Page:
As the title suggests, F. intends this to be the first half of a two volume work, the second of which will address the literary sources. In this volume, the outgrowth of the author's University of Lecce thesis in Greek epigraphy, F. examines painstakingly the surviving epigraphical evidence for funerary legislation predating the Hellenistic period, along with two third century inscriptions (under her consideration are inscriptions from Gortyn, Cumae, Ioulis, Delphi, Thasos, Gambreion and Nisyros, in that order). If for no other reason, the book would automatically be worthwhile to the serious scholar of funerary legislation in the Greek world as an intelligently organized compendium of resources up to the date of this volume's publication. Beginning with the third chapter (pp. 25-43), F. presents one inscription per chapter, and thereafter follows an effective and lucid formula for the discussion of each subsequent law. Each chapter presents the reader with the provenance and circumstances of discovery of each inscription, its general features (e.g., size and material of the inscription, direction of the text, size of the letters, obvious physical impediments to reading the text -- lacunae at the margins, fractures, surface smoothing, etc.), and the restored text, itself preceded by an exhaustive list of the available editions and commentaries on the text in question. There follows a translation of the text, and then a meticulous line-by-line discussion of the inscription, employing the philological rigor promised in the book's preface by Mario Lombardo. While such "rigor" can easily slide into tedium in other studies, generally speaking F. does an excellent job of integrating into this stringent analysis often lively discussions of the various theories for reconstruction by previous editors, and she frequently engages in the debate not only over individual readings of certain lines but also over their (often contentious) interpretation. Each chapter then concludes with a summary interpretation of the law and its place within the context of our knowledge of Greek funerary law. F. includes in an appendix clear, quality, black and white plates of the inscriptions under examination, a welcome reference for those who might wish to check the epigraphy and textual reconstructions favored in the body of the argument itself.
Perhaps the most convincing theme of F.'s book is her sustained attack on the notion of funerary legislation as having any purely anti-sumptuary intent; indeed, it would seem any future attempts to explain the motivation of funerary legislation as principally economic will founder against F.'s analysis. Her discussion is particularly persuasive in her examination of the laws from Ioulis (pp. 57-102), where she notes that the maximum allowable expenditure for the funeral equipment and various quantities of wine, oil, and unguent would have represented a sum value well beyond the economic capacities of most of the citizens. On pages 95-96, F. offers statements which might stand nicely for the overall approach to the work. She observes that the law of Ioulis has been previously interpreted in the light of recurrent themes -- "its anti-sumptuary value; its resemblance -- which immediately becomes dependence -- to the 'Solonian' Athenian laws; the restrictive character on the excesses in the manifestations of grief on the part of the family and in particular the behavior of women."4 On the basis of her own understanding of the law, she jettisons these approaches for an understanding of the law of Ioulis as a manifestation of how the "essential points of the Greek city's relationship with death were inserted in the rigorous context of a ceremonial structure which was dedicated for the most part to the problems of miasma and ritual purity."5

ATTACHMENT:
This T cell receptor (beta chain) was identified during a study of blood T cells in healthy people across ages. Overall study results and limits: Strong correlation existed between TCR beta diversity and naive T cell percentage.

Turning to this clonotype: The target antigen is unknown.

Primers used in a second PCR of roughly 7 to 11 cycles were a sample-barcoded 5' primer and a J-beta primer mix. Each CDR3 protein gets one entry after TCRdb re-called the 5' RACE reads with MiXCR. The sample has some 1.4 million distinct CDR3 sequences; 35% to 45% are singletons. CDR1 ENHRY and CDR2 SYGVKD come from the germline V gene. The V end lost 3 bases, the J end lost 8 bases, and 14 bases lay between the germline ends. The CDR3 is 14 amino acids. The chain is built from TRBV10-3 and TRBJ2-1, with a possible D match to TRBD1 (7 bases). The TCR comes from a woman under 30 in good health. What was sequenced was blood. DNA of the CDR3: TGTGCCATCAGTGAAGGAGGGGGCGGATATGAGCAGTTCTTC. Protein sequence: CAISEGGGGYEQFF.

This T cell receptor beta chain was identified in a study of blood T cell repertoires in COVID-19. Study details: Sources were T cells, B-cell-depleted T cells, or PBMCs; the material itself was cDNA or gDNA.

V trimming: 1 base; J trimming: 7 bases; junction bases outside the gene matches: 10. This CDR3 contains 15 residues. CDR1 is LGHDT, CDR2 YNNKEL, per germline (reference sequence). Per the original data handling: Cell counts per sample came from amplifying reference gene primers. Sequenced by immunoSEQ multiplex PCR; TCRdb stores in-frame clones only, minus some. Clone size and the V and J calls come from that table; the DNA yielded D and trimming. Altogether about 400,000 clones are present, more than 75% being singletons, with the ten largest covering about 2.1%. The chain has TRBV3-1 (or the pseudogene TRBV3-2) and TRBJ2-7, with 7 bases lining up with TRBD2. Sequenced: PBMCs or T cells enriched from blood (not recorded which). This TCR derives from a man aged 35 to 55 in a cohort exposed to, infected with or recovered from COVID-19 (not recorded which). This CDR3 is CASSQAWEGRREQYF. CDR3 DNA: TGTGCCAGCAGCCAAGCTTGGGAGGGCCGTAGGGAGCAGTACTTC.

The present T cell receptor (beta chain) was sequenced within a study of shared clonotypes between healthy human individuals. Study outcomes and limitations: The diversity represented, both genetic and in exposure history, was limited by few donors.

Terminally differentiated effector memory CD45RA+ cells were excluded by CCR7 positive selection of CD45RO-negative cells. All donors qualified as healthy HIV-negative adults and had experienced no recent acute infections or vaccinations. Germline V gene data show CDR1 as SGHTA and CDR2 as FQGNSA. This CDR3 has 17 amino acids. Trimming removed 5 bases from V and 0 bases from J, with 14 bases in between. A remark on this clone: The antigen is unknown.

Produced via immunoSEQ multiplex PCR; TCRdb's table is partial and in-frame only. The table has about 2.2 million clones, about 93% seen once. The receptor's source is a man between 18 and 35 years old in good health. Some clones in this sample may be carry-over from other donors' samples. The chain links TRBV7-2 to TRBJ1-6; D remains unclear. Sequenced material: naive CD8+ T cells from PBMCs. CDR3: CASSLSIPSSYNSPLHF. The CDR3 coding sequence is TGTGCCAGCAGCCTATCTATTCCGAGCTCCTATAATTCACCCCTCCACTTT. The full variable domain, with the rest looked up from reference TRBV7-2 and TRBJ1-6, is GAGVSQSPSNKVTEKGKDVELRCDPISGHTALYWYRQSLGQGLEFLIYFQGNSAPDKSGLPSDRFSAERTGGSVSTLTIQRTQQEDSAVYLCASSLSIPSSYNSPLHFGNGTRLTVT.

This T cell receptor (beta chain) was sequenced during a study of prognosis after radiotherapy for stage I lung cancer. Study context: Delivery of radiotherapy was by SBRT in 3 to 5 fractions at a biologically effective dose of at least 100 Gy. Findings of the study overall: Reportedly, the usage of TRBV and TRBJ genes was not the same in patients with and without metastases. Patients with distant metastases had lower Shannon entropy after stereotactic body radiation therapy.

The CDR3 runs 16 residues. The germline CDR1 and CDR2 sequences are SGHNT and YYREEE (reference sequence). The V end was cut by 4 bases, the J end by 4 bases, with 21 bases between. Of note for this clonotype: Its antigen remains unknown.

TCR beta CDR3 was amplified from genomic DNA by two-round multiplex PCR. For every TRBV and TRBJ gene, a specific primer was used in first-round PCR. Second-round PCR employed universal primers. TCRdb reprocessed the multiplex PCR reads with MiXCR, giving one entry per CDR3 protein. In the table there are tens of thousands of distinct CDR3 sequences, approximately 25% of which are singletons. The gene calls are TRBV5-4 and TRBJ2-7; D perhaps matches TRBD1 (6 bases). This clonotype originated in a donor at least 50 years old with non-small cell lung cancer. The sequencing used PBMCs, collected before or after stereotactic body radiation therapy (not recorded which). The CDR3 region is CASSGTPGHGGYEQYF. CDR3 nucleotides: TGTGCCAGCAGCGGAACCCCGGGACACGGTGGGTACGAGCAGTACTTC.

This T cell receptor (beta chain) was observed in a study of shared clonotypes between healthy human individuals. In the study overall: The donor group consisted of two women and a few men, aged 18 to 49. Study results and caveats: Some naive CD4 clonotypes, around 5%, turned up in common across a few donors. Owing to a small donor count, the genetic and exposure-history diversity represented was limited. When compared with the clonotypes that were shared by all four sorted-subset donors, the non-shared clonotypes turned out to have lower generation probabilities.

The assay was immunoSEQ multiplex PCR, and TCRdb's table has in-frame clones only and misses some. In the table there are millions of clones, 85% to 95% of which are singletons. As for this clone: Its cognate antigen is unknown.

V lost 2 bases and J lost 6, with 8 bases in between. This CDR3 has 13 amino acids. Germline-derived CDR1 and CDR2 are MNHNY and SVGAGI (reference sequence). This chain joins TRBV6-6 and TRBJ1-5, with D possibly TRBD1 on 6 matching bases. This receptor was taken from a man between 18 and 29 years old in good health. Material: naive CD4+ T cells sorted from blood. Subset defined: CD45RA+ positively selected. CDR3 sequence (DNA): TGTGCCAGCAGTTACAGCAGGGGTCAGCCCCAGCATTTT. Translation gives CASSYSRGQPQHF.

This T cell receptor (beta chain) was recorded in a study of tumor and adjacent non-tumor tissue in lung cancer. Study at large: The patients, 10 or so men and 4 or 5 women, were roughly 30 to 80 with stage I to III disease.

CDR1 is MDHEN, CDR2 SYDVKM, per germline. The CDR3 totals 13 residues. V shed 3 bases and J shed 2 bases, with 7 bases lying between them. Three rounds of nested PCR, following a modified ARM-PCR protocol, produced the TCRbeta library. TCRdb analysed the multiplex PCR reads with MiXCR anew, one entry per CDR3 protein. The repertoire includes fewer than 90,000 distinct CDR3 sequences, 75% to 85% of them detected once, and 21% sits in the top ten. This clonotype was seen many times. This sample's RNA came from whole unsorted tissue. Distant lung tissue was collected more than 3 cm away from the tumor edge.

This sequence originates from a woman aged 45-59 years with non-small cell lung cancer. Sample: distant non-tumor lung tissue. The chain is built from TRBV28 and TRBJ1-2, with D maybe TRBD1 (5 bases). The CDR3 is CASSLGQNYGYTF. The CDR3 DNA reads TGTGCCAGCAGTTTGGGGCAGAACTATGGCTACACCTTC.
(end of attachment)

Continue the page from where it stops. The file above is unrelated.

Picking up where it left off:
The emphasis on the ritual aspects of regulating and limiting contamination leads F., however, to underplay the potential political significance of certain measures. F. herself notes, for example, that the law of Ioulis has a strong political connection but makes the rather puzzling assertion that while the regulations may have grown out of attempts to combat aristocratic ostentation in funerary practice, the ultimate purpose of the law had been to preserve the good order of the polis (p. 100). This would seem to suggest that the two were unconnected, which simply could not have been the case. Limiting expenditure in funerals to a cap still beyond the means of most citizens need not have been intended, of course, to control the expenditure of resources on the dead in general. Such a ceiling could have a purpose more political than economic, in restraining the expenditure of those families for whom wealth was not a concern, and who could turn a funeral into a public spectacle not in harmony with the desired kosmos of the city. F.'s concentration on the ceremonial and ritual aspects, however, prevents her from engaging this possibility adequately.